Shower Thoughts: Why the Hell Would a 20-Year Old Write a Memoir?

What? Let me read that again.

Kellie Brown is the author of the soon-to-be-released memoir, Deserved Grace

Memoir writing is something that is reserved for old people — or someone that has actually done something.

But twenty-something? I have food covered in tinfoil in the back recesses of the GE upright freezer that are older.

There should be an unbreakable rule. You may begin writing your memoir when you’re eighty. Ten-years can be taken off for each noteworthy event you’ve seen or accomplished in your life.

Jerry Nelson is an American freelance writer and photographer. Now based in Argentina, Jerry spends his days sitting at the corner cafe, watching people go by as he works on another ghostwritten piece for a client. Although busy on assignment, Jerry is always interested in discussing future work opportunities. Email him at and join the million-or-so who follow him on Twitter @ Journey_America

Hiked the Appalachian Trail? Congrats — you can start writing at 70.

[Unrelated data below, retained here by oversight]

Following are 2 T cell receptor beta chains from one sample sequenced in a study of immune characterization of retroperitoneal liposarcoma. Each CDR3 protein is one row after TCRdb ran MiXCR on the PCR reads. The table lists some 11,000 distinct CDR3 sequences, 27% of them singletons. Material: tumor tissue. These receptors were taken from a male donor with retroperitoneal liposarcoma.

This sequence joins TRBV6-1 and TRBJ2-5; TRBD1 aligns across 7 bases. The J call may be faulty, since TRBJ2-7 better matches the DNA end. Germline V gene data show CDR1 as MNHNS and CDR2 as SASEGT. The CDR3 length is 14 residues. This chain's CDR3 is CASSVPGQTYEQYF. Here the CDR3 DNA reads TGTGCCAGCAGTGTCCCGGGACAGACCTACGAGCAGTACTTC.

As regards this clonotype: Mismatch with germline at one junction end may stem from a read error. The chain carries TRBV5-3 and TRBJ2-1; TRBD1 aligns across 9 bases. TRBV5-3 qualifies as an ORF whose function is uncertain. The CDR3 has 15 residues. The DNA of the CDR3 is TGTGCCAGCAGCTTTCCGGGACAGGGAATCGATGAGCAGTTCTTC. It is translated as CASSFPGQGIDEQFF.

You’ve hiked the trail AND you’ve married a celebrity? OK. Take twenty-years off and you can begin the volume that will impact others at sixty.

Intercepted a terrorist and saved hundreds of lives? Take a double portion — twenty-years for that.

But no one should be allowed to start writing a memoir at age twenty. You don’t have anything to say. You haven’t lived long enough. You’ve forgotten the guideline:

When you talk, you are only repeating what you know. When you listen, you may learn something new.

Steve Jobs, co-founder of Apple, didn’t even write HIS memoir until he was 56. AND it came out eleven days after he died. Now, Jobs is someone whom I would gladly read. Hell. I’d even read Jobs’ memoir if he published it when he was thirty.

But age twenty? Grow up some. Live some. Have some life experiences that may actually benefit someone. Don’t waste your time — or mine — by talking about all the things you think you’ve learned in two short decades.

I’d like to buy your arrogant self for what you’re worth and then sell you for what you think you’re worth.